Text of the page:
India Just Agreed to Allow the US to Build $182 Billion in Nuclear Plants

By Ananda West
Ananda West
Ananda West
January 25, 2015 Updated: January 26, 2015

For India’s Prime Minister Narendra Modi, the agreement inked on his country’s soil with President Barack Obama on Sunday has the potential to deliver the power generation he needs to fuel his dream of a manufacturing revival in India, one that can steer the fortunes of millions away from destitute poverty.

For the United States, the civil nuclear deal paves the way for U.S. companies to build an estimated $182 billion in atomic power plants and reactors in the world’s largest democracy, according to Bloomberg. Currently sixty percent of the country’s energy is produced by burning coal.

Nuclear reactors now generate just 3 percent of India’s power, but the energy-starved country may reach for upwards of 25 percent by 2050, according to Ashok Sharma, an honorary research fellow of politics and international relations at the University of Auckland, writing in the Epoch Times.

India and the United States first signed a civilian nuclear agreement in 2008 under former Prime Minister Manmohan Singh and then U.S. President George W. Bush.

However, U.S. business engagement has been held up over issues of liability should a nuclear accident occur, and a demand on the part of the United States to track nuclear material supplied to India.

Sticking Point

The U.S. tracking clause went beyond what international protocol requires.

It was a contentious sticking point for India’s sovereignty, and Obama’s willingness to withdraw it went far in opening up the agreement.

The liability issue, however, was potentially even more contentious for both sides.

Indian law, prompted by a deeply painful chemical leak disaster in Bhopal, India, where more than 10,000 people were killed or injured, allows suppliers to be sued in the event of a nuclear accident.

International norms have the operator liable, but in India all power plants are run by the state-owned Nuclear Power Corporation of India Ltd., and that means the government would be on the hook in the event of a disaster.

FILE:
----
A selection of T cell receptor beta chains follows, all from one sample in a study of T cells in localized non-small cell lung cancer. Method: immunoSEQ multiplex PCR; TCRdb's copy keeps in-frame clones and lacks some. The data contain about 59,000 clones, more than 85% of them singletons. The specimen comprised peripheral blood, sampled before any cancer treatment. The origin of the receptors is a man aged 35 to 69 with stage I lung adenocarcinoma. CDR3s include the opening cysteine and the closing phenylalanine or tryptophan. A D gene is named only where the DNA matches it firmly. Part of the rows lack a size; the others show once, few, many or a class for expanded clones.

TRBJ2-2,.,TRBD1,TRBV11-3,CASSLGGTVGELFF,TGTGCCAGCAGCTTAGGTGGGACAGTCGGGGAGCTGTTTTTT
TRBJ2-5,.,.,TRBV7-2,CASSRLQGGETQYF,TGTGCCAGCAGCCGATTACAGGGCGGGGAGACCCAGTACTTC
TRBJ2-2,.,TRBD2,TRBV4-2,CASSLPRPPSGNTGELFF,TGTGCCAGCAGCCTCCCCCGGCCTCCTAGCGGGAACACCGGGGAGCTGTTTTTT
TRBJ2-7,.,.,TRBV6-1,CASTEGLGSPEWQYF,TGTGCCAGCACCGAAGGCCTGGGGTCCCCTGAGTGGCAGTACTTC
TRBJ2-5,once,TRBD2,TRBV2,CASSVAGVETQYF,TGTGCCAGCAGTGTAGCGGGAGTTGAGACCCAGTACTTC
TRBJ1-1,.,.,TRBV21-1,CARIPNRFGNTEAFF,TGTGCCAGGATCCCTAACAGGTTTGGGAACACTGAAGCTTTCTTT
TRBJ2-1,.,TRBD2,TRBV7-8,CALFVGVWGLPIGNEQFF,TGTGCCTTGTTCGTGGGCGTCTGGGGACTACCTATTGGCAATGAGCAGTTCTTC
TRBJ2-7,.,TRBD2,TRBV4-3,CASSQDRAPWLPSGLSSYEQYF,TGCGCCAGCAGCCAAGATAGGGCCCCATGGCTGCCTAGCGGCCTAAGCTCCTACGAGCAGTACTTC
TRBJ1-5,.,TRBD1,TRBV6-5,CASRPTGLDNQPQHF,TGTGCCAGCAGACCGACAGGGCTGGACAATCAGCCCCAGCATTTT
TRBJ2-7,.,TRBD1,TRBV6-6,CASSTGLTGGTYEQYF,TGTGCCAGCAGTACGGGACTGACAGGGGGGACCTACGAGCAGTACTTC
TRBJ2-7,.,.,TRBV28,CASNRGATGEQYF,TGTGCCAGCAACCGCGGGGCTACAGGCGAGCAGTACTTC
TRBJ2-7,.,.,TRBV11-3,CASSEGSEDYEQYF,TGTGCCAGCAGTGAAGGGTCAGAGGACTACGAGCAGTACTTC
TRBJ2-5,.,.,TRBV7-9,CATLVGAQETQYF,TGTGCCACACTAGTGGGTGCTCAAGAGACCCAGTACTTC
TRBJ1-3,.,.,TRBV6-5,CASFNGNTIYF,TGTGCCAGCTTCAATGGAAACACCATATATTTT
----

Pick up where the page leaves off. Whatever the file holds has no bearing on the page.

The vague agreement reached on Sunday involves a liability fund set up by the Indian government to cover accident expenses. New legislation is not required.

The leaders invited U.S. corporations, such as General Electric Co. and Westinghouse Electric Co., to conduct their own risk assessments to determine whether the political arrangement is satisfactory.

New India

India Today, an established weekly current affairs magazine, is calling the agreement a centerpiece of a transformed relationship between the two countries.

Modi publicly credited Obama with setting the tone for the deal last November during his visit to the United States. He was also effusive toward Obama, calling him Barack, and highlighting the personal “chemistry” that had brought the two countries closer.

He then told reporters during a press conference on Sunday that he had worked “with a sense of purpose … to make sure the deal is taken forward.”

The United States sees the world’s largest democracy as a counterpoint in Asia to China’s growing influence, but relations between India and the United States have been slow to develop as India’s leaders have largely focused on an insular agenda.

In an article titled “Nuke deal sealed: 10 things which show we are moving the United States way,” India Today remarked on their new leaders dispensing with past barriers to cooperation.

“With the nuke deal sealed, PM Modi has clearly put a stamp that non-alignment as India’s foreign policy is passé,” the article stated.

Non-alignment is a principle articulated by India’s first Prime Minister Jawaharlal Nehru after independence that cautions against alignment with any superpower, particularly the United States.

India Times’ author Ruchi Dua postulates whether India’s earlier stand on its sovereignty being compromised by such engagement somehow doesn’t exist now.

“Perhaps, the Prime Minister has realized that India can’t wage a lonely battle on behalf of developing nations,” wrote Dua.

Ananda West